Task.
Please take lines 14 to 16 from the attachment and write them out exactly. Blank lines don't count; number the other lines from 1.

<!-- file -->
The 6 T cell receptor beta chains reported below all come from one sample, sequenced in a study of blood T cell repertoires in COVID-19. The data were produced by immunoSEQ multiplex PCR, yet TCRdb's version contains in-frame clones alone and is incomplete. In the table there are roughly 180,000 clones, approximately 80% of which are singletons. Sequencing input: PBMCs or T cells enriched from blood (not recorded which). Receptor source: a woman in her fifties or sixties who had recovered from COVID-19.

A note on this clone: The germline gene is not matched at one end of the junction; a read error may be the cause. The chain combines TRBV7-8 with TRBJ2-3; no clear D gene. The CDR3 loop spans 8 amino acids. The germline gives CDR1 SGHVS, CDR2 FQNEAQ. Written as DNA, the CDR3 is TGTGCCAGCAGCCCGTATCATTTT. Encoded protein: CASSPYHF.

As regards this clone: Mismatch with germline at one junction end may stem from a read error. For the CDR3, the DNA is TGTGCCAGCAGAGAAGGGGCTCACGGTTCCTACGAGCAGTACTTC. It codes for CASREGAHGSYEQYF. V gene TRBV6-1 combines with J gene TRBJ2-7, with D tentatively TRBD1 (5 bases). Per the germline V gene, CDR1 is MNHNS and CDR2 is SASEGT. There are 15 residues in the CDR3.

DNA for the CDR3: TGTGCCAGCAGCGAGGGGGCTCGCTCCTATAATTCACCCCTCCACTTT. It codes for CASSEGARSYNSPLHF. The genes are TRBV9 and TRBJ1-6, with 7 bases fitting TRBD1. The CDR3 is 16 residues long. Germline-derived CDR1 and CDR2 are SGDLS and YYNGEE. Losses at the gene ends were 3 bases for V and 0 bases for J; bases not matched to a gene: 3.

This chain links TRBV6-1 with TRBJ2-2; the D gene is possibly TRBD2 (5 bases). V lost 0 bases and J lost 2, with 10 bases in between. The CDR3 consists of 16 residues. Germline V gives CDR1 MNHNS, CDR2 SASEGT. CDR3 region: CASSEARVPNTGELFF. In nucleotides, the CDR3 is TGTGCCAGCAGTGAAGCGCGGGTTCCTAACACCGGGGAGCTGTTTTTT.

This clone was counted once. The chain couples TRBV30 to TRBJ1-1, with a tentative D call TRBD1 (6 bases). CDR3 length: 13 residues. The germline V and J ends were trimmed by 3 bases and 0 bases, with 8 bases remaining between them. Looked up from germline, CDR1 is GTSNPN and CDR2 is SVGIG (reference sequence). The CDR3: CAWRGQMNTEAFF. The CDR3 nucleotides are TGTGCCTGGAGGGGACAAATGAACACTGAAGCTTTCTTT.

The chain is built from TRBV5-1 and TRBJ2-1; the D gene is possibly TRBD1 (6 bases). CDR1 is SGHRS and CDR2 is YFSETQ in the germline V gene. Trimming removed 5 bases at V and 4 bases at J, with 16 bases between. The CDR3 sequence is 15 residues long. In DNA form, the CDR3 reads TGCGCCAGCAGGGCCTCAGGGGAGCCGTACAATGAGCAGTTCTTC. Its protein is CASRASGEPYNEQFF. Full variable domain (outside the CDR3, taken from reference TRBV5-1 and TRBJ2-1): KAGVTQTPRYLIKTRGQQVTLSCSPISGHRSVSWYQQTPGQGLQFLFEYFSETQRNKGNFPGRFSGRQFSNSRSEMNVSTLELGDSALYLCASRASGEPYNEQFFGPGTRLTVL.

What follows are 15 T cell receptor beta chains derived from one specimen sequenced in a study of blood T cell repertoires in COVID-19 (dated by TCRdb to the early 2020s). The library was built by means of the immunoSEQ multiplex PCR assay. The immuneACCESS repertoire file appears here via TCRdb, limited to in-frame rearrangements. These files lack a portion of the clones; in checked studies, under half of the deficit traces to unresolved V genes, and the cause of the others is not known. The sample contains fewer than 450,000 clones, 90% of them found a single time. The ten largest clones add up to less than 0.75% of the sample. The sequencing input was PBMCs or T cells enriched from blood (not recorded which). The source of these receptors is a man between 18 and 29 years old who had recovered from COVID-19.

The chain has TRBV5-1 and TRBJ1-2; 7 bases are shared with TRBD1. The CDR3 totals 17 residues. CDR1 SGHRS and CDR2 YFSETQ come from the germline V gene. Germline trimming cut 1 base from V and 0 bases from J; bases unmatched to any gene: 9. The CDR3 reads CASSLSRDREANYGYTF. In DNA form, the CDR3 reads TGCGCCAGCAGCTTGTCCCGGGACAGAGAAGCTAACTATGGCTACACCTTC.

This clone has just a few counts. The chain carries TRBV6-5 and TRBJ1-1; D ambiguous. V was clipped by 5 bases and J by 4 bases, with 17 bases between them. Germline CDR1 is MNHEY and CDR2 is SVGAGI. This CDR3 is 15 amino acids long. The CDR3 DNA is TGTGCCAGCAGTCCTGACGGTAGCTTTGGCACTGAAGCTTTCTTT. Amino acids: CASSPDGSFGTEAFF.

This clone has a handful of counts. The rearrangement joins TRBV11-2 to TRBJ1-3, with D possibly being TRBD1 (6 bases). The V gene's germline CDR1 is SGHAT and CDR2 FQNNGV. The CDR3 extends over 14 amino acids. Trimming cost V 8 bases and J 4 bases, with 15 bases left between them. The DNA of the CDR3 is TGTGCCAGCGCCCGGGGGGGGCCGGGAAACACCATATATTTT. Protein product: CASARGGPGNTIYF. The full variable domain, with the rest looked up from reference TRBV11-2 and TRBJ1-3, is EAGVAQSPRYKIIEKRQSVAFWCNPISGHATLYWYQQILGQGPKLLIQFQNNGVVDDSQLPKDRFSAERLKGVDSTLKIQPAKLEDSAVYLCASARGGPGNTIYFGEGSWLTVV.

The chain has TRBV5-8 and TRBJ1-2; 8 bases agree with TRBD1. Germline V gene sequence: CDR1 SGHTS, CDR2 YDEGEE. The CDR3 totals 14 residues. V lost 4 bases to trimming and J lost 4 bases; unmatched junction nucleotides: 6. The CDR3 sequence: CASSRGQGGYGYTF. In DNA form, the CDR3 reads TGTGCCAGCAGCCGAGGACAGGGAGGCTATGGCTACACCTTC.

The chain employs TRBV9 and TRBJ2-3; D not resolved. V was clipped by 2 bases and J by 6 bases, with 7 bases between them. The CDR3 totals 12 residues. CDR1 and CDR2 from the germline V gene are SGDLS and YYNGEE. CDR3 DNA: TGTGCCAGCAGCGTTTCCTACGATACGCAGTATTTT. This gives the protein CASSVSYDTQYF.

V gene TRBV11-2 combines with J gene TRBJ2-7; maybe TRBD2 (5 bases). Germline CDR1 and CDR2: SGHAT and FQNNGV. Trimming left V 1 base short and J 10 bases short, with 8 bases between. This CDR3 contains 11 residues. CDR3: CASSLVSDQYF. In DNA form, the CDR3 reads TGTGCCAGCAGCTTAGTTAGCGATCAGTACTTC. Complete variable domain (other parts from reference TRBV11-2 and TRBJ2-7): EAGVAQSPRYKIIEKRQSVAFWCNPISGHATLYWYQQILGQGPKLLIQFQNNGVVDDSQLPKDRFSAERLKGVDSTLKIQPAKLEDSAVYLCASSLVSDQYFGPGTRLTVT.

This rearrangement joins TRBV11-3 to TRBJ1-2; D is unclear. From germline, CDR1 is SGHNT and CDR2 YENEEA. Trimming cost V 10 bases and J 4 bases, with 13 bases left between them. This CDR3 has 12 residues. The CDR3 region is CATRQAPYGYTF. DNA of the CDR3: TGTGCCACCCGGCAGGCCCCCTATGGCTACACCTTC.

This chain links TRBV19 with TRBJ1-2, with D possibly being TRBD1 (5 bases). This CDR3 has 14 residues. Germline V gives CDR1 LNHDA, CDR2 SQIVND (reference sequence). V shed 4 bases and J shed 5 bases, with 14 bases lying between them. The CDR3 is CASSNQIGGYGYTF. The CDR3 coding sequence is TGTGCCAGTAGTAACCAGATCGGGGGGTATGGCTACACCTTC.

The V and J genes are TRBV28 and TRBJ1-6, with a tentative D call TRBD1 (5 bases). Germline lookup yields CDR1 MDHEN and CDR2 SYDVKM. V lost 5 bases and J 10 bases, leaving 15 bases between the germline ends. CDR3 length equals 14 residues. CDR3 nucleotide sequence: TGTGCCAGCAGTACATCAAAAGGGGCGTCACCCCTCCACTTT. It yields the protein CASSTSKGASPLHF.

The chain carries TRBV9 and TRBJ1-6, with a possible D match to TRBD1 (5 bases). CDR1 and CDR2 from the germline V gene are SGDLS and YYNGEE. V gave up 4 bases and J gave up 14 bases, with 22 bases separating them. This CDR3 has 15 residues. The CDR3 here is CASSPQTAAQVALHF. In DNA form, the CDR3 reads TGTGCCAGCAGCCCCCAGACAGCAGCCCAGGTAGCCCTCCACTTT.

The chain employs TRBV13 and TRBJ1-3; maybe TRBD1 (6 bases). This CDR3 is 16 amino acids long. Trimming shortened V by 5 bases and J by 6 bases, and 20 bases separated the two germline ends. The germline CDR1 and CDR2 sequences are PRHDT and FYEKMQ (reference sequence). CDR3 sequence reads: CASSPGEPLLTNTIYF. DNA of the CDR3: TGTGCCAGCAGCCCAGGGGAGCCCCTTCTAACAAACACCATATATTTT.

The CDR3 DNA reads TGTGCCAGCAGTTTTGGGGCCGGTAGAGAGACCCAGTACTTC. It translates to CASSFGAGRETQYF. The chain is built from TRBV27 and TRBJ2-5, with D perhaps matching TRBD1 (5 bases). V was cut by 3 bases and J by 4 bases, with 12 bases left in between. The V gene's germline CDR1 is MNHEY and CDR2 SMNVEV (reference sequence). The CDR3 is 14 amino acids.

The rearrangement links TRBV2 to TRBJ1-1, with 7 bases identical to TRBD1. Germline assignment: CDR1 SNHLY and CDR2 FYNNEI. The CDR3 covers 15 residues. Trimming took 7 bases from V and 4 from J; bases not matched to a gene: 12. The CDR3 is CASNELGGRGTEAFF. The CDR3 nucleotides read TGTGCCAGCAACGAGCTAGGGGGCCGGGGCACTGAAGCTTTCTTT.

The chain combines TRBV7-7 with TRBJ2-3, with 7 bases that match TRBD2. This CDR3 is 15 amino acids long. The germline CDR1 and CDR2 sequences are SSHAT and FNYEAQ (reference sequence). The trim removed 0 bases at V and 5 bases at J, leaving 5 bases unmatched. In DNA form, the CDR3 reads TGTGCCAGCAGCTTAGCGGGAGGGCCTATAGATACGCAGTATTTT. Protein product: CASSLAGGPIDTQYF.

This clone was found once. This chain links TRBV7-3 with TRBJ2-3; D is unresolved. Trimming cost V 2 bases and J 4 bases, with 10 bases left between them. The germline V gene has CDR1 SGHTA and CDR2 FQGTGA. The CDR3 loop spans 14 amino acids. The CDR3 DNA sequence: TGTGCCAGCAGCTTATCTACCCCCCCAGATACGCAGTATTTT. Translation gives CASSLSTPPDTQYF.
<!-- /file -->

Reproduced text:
V gene TRBV11-2 combines with J gene TRBJ2-7; maybe TRBD2 (5 bases). Germline CDR1 and CDR2: SGHAT and FQNNGV. Trimming left V 1 base short and J 10 bases short, with 8 bases between. This CDR3 contains 11 residues. CDR3: CASSLVSDQYF. In DNA form, the CDR3 reads TGTGCCAGCAGCTTAGTTAGCGATCAGTACTTC. Complete variable domain (other parts from reference TRBV11-2 and TRBJ2-7): EAGVAQSPRYKIIEKRQSVAFWCNPISGHATLYWYQQILGQGPKLLIQFQNNGVVDDSQLPKDRFSAERLKGVDSTLKIQPAKLEDSAVYLCASSLVSDQYFGPGTRLTVT.

This rearrangement joins TRBV11-3 to TRBJ1-2; D is unclear. From germline, CDR1 is SGHNT and CDR2 YENEEA. Trimming cost V 10 bases and J 4 bases, with 13 bases left between them. This CDR3 has 12 residues. The CDR3 region is CATRQAPYGYTF. DNA of the CDR3: TGTGCCACCCGGCAGGCCCCCTATGGCTACACCTTC.

This chain links TRBV19 with TRBJ1-2, with D possibly being TRBD1 (5 bases). This CDR3 has 14 residues. Germline V gives CDR1 LNHDA, CDR2 SQIVND (reference sequence). V shed 4 bases and J shed 5 bases, with 14 bases lying between them. The CDR3 is CASSNQIGGYGYTF. The CDR3 coding sequence is TGTGCCAGTAGTAACCAGATCGGGGGGTATGGCTACACCTTC.